I haven't published a post in this series since September, so this update is long overdue. Here we go...
1. Focus on optimism in training, but pessimism in business.
I'm in the process of reading The Founder's Dilemmas by Noam Wasserman. It's been excellent thus far, and this quote stood out to me, in particular:
"Higher optimism entrepreneurs have 20% lower revenue growth and 25% lower employment growth than lower optimism entrepreneurs who would be less susceptible to the perils of optimism."
Without even knowing it, Wasserman might have explained a big reason why so many fitness professionals struggle when they open their own business (as compared to working for someone else). The best trainers are upbeat, unconditionally positive, and energetic during their training sessions - but that doesn't mean that this approach also works well on the business side of things.
As I think about the most productive meetings I've had with my business partners over the years, they haven't been sit-downs to talk about all the great things we're doing. Rather, they were meetings where we nit-picked and scrutinized everything we were doing to find ways to improve. In a broad sense, they were very pessimistic.
Wasserman elaborates: "Excessive optimism can blind many founders to their start-ups' critical needs. So, they must be particularly vigilant in identifying the gaps in their skills, knowledge, and contacts - and evaluating whether and when those gaps should be filled by a co-founder."
There's your quick, two-part recipe for fitness industry business struggles:
a. Be overly optimistic on the business side of things and miss key opportunities for improvement and growth.
b. Fail to have the knowledge and resources needed to improve a problem even if you do actually identify it.
2. Effective loss leaders shouldn't devalue your service.
A while back, my business partner, Pete Dupuis, wrote up a great article: 3 Reasons We Don't Offer Free Training Consultations. In it, he outlined three primary reasons why offering free training consults at your gym might not be a good idea. One point he didn't make, though, is that you are effectively devaluing your services.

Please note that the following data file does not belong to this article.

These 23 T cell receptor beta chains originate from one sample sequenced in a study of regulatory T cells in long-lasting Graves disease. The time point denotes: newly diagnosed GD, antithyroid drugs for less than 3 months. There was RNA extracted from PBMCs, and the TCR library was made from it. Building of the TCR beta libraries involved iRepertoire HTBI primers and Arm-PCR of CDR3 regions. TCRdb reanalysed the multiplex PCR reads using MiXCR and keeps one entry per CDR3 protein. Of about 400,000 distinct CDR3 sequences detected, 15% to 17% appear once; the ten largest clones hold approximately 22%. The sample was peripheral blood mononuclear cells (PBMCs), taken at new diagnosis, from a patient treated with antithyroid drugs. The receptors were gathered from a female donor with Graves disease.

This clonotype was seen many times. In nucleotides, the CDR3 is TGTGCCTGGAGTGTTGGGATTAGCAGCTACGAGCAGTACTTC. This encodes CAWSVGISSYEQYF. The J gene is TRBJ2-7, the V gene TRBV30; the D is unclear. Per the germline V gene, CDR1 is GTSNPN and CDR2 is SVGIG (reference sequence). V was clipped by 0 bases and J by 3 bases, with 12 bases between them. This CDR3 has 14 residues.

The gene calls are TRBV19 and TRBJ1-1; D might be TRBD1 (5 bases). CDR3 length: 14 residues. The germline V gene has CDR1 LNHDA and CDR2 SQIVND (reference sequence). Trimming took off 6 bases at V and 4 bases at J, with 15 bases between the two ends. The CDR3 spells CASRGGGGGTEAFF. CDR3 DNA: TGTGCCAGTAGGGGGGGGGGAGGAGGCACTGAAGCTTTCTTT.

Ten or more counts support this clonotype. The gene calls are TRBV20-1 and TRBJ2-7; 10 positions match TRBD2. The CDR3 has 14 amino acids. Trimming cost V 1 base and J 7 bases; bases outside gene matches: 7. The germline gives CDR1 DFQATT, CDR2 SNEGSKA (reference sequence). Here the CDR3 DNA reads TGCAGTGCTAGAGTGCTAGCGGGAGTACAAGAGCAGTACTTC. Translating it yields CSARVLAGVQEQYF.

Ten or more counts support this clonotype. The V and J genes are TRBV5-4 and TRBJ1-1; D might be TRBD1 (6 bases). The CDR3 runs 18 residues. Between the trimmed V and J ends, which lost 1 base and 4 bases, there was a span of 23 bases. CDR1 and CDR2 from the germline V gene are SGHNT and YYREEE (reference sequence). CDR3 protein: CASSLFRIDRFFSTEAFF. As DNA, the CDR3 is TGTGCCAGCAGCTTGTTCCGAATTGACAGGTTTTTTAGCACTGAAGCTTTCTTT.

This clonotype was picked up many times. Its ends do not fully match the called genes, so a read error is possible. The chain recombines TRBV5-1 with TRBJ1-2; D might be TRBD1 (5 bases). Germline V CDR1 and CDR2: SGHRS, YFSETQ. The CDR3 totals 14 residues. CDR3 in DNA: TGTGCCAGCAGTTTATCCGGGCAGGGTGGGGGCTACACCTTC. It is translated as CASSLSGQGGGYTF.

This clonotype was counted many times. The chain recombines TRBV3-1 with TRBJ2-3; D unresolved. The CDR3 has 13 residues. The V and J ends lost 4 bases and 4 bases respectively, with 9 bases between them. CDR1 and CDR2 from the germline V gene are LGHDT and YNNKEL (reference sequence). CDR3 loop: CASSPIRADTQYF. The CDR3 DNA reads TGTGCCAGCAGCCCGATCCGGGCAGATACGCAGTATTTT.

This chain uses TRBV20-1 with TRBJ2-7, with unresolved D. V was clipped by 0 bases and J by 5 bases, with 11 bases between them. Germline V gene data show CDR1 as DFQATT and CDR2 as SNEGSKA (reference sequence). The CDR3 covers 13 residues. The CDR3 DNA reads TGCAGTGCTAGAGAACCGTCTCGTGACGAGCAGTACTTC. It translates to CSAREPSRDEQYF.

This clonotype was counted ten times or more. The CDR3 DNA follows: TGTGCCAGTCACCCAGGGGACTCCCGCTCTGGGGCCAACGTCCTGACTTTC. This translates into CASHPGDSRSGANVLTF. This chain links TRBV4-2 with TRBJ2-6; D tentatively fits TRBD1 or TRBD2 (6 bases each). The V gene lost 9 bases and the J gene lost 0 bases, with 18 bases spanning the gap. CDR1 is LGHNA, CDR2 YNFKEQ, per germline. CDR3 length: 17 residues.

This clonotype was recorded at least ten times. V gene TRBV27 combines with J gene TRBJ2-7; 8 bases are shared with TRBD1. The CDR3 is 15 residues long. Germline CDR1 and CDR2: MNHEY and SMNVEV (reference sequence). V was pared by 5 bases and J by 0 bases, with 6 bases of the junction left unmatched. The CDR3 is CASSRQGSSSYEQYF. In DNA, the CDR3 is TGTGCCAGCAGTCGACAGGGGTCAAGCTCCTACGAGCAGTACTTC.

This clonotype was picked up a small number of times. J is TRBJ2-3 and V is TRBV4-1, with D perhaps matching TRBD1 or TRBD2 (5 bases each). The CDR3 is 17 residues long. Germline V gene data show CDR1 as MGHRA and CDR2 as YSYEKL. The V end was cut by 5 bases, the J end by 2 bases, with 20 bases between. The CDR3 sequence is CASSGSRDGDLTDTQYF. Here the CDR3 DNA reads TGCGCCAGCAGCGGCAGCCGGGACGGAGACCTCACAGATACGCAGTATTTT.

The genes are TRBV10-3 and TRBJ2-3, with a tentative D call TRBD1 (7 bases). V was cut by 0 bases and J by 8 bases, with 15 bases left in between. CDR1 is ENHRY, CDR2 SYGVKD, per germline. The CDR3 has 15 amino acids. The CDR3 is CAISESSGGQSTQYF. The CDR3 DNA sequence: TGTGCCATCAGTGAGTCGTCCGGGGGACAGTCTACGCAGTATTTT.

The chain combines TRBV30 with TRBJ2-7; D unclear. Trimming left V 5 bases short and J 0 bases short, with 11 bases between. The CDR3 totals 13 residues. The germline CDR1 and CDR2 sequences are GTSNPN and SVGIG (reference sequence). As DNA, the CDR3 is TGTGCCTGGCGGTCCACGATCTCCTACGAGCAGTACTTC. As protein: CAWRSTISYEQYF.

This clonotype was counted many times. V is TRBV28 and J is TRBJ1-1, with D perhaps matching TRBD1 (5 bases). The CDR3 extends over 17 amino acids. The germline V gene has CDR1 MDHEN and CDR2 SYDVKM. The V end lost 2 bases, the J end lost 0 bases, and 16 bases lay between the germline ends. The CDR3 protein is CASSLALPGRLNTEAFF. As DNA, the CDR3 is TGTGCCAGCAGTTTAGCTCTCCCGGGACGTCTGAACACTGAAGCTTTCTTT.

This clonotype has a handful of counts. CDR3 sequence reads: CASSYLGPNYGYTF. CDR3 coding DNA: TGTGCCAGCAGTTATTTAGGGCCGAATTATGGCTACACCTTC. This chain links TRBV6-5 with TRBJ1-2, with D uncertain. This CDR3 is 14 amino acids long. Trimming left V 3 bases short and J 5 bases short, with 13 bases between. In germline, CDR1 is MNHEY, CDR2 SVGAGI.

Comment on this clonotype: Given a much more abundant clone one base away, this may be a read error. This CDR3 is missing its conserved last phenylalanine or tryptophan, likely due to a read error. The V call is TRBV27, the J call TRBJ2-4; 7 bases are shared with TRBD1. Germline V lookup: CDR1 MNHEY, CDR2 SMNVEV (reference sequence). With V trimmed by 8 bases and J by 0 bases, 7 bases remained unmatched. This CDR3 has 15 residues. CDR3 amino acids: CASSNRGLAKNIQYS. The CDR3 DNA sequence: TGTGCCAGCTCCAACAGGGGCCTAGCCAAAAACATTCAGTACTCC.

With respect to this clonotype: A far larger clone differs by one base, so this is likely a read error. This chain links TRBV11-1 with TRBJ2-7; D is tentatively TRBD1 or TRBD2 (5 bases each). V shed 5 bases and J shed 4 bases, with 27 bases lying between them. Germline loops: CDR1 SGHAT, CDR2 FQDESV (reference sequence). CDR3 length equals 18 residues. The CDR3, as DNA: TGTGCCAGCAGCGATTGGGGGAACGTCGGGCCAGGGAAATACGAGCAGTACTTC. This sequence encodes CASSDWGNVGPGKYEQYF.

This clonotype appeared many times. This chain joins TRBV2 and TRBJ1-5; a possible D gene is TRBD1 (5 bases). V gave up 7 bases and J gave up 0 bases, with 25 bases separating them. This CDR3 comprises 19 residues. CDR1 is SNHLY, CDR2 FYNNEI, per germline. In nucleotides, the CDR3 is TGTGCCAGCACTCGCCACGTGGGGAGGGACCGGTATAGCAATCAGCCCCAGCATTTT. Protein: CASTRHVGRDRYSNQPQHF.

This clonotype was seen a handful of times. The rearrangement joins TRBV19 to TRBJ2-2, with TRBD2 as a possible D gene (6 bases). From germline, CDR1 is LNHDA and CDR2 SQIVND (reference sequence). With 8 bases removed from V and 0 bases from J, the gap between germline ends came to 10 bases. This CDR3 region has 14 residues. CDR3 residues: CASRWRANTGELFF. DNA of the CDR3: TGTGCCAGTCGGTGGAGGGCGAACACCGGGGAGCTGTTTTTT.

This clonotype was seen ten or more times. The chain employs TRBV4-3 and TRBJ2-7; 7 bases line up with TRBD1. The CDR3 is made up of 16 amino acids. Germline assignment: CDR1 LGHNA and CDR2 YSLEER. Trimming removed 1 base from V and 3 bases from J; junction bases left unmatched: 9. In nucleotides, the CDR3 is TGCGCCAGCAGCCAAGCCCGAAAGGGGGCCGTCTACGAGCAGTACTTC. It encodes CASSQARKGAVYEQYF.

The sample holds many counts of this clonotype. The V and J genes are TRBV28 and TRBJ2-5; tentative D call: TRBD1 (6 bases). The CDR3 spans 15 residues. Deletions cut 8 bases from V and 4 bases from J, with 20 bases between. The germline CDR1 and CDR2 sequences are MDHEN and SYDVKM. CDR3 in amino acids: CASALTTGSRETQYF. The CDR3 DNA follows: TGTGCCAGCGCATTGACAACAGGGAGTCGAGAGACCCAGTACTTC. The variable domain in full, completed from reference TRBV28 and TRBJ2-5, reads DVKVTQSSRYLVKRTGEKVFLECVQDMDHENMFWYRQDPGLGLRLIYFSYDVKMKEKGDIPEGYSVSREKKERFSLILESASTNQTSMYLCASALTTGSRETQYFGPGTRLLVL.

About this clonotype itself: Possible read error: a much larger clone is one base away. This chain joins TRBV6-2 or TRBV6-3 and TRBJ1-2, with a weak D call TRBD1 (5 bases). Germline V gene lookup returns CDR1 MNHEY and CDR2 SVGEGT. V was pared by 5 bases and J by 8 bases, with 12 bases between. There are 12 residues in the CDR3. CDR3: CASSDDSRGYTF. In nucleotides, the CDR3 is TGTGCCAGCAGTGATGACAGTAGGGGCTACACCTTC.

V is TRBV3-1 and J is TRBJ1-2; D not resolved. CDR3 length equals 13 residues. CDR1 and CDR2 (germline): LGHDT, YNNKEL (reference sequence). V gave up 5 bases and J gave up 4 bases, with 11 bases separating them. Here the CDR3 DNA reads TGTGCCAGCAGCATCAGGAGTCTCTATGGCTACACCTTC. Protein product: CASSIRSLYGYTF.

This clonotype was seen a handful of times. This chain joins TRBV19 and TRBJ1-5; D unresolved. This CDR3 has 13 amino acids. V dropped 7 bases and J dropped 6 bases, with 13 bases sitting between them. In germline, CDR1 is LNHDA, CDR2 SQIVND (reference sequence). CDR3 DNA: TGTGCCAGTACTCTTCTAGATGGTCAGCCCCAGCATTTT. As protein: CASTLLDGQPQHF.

Now, to be clear, I am not at all opposed to loss leaders in the fitness industry - as long as we have a broader definition of "loss leader." Wikipedia defines it as "is a pricing strategy where a product is sold at a price below its market cost to stimulate other sales of more profitable goods or services." In my opinion, you can utilize "value addition leaders" with great impact without devaluing your services (the only "loss" is your time). You're simply finding ways to give potential customers something of value before they take the initial plunge with you.
This might be a free seminar at your facility that they attend, or a expedited referral to a physical therapist or sports orthopedist prior to them starting up with you. You might even go to this appointment with them to learn more about their injury and help make the transition as smooth as possible. It's a way to show you care and deliver value before the first transaction.
With our professional athlete clientele, we have a great opportunity to do this prior to them actually getting to Cressey Sports Performance for an evaluation. Maybe it's a function of helping them to find housing (sometimes even at the Cressey residence!), or passing along the information they need for the smoothest travel experience on the way to CSP. Or, maybe it's lining up a catcher for them to throw a bullpen when they're only in town for a short stint.
There are countless ways to add value to the client's experience with your training facility, but you do need to be a bit more creative to find ways to differentiate yourself even prior to the first transaction.
3. Lead Generation, Lead Conversion, and Retention are the big three of fitness business success.
Just as powerlifting has the big three - squat, bench press, deadlift - fitness business success has its own big three:
a. Lead Generation - how many people inquire about your services
b. Lead Conversion - how many of those prospects actually wind up paying for your services
c. Retention - how well you keep those clients
If you're a relatively experienced powerlifter, you can usually identify the quickest way to bring up your total. For me, I was always a strong deadlifter, decent bench, and mediocre squatter - so prioritizing the squat was the fastest way to bring up my overall performance.
Similarly, I think every business owner (even outside the fitness industry) would be wise to look at their businesses with this "largest window of adaptation" perspective. At CSP, lead conversion has never really been an issue for us, so we can devote most of our efforts on the business front to lead generation and retention.
Of course, don't overlook "ancillary" efforts like managing expenses, collecting outstanding payments, servicing equipment, and the like as important. While they are key considerations, they just usually aren't "big rocks" on the profitability front like these other three.
Enjoy the rest of your weekend!
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